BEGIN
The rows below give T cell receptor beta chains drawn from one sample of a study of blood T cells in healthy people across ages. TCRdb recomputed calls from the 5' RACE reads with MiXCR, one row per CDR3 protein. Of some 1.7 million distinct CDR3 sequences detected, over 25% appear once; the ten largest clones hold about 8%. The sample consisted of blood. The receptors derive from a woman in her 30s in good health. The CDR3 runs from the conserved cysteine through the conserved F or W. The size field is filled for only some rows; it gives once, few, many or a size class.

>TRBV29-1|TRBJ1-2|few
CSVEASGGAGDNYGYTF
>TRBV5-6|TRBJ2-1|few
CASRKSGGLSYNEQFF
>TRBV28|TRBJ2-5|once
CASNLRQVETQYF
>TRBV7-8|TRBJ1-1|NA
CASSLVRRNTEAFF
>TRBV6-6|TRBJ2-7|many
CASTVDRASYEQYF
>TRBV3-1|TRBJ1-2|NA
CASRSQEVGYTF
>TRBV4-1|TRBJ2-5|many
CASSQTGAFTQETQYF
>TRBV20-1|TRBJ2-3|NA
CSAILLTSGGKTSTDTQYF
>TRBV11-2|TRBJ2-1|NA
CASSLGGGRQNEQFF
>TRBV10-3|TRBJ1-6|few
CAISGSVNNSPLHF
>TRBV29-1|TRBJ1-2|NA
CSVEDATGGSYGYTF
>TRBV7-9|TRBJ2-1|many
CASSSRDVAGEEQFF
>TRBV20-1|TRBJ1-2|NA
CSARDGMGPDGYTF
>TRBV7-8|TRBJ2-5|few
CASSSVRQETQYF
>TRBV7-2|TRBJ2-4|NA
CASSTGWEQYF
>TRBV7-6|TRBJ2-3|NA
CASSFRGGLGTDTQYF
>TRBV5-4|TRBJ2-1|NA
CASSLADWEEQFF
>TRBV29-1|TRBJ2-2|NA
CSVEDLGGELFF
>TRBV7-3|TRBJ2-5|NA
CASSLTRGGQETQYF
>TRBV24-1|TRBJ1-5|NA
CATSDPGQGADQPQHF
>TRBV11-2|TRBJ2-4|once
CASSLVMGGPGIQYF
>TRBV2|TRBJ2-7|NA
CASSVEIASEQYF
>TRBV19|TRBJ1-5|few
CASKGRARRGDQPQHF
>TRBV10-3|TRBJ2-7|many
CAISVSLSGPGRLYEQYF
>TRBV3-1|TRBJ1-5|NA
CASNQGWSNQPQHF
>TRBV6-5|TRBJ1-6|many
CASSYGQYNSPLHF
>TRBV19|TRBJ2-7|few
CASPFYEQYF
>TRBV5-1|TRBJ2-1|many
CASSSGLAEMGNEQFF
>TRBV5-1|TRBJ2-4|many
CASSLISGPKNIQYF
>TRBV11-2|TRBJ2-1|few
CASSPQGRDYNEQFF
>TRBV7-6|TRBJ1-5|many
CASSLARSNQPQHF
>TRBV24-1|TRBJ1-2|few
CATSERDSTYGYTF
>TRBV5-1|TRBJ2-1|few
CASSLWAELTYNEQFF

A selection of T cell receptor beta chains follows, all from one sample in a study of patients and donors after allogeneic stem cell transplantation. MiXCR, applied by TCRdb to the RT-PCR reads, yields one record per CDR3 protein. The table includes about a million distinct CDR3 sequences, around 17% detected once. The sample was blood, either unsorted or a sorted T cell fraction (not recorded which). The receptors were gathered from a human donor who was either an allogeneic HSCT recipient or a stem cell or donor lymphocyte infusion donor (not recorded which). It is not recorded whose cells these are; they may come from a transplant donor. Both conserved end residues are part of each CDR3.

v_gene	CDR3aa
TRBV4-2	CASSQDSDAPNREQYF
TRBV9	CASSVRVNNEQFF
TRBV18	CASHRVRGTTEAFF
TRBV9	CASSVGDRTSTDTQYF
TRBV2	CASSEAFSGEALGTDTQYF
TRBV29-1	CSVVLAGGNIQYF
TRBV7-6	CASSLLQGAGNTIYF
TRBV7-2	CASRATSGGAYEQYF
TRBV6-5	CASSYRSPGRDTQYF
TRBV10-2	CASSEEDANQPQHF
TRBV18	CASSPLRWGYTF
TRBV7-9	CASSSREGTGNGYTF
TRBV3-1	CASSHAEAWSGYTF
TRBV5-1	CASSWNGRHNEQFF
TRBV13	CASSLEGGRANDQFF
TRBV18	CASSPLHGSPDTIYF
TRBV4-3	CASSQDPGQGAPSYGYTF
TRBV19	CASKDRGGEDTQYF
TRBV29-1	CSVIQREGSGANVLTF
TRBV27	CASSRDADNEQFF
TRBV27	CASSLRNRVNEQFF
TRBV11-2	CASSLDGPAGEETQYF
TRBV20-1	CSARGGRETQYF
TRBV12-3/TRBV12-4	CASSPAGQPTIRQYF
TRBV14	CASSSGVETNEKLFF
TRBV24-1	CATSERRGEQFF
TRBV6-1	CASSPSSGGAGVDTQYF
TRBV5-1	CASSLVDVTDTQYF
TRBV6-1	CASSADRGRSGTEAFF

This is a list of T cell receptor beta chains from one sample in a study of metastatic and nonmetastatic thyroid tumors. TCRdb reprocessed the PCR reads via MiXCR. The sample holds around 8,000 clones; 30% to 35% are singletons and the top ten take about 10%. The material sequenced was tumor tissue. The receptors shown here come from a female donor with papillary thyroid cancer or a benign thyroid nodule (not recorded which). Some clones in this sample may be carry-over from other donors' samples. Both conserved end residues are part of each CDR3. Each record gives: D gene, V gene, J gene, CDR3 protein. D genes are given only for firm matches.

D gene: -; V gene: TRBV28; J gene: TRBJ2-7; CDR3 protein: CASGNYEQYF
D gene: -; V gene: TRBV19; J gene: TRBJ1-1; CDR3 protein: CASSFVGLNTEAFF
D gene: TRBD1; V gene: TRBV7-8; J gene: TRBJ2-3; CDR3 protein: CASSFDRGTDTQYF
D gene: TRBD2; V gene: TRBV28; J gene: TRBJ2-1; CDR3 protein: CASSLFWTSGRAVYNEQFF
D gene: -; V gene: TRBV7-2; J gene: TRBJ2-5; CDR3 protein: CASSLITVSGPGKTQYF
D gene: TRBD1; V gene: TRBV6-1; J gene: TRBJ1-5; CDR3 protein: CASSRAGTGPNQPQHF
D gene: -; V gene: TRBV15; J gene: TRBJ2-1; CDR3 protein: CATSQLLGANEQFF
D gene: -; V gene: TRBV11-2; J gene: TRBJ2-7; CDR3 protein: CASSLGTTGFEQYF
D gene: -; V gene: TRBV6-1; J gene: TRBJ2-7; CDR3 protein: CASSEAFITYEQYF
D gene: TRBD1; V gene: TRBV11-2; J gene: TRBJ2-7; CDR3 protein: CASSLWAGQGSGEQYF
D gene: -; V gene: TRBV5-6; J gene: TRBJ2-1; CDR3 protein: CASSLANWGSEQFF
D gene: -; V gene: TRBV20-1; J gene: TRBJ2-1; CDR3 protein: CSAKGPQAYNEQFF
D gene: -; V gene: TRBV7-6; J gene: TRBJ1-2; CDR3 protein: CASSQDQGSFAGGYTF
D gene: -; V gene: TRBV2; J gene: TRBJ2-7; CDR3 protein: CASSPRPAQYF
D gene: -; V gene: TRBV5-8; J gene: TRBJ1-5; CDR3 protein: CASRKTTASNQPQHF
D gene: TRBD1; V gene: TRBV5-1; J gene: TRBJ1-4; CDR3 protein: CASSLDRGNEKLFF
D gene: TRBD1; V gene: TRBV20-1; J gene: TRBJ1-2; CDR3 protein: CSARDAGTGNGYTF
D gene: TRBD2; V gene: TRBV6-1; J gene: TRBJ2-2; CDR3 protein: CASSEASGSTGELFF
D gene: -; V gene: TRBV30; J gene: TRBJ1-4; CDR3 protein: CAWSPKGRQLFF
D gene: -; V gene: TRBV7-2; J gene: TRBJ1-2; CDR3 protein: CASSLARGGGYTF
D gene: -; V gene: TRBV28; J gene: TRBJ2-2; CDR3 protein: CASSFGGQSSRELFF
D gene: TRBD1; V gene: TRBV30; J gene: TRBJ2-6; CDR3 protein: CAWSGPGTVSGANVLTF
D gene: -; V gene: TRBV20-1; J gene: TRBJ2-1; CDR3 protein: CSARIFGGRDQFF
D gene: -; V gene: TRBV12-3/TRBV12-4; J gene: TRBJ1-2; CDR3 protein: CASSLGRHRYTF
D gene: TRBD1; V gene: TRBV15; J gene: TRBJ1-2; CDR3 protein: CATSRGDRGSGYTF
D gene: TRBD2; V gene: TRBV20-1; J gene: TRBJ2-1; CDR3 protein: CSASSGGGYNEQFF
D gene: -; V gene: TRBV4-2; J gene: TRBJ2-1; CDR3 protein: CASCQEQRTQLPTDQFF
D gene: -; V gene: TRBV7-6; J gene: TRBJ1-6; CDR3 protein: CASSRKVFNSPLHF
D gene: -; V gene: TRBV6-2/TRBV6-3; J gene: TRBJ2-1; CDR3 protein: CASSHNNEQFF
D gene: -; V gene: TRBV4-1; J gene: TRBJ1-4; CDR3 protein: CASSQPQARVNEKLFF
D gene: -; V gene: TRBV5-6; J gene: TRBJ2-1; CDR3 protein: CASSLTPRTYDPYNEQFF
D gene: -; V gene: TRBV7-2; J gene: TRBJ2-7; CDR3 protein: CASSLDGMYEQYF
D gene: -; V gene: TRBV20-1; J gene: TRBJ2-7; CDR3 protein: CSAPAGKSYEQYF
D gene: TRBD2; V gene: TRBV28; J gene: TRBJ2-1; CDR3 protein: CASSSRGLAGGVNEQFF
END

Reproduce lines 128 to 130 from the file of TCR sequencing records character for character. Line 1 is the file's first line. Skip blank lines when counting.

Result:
D gene: -; V gene: TRBV6-2/TRBV6-3; J gene: TRBJ2-1; CDR3 protein: CASSHNNEQFF
D gene: -; V gene: TRBV4-1; J gene: TRBJ1-4; CDR3 protein: CASSQPQARVNEKLFF
D gene: -; V gene: TRBV5-6; J gene: TRBJ2-1; CDR3 protein: CASSLTPRTYDPYNEQFF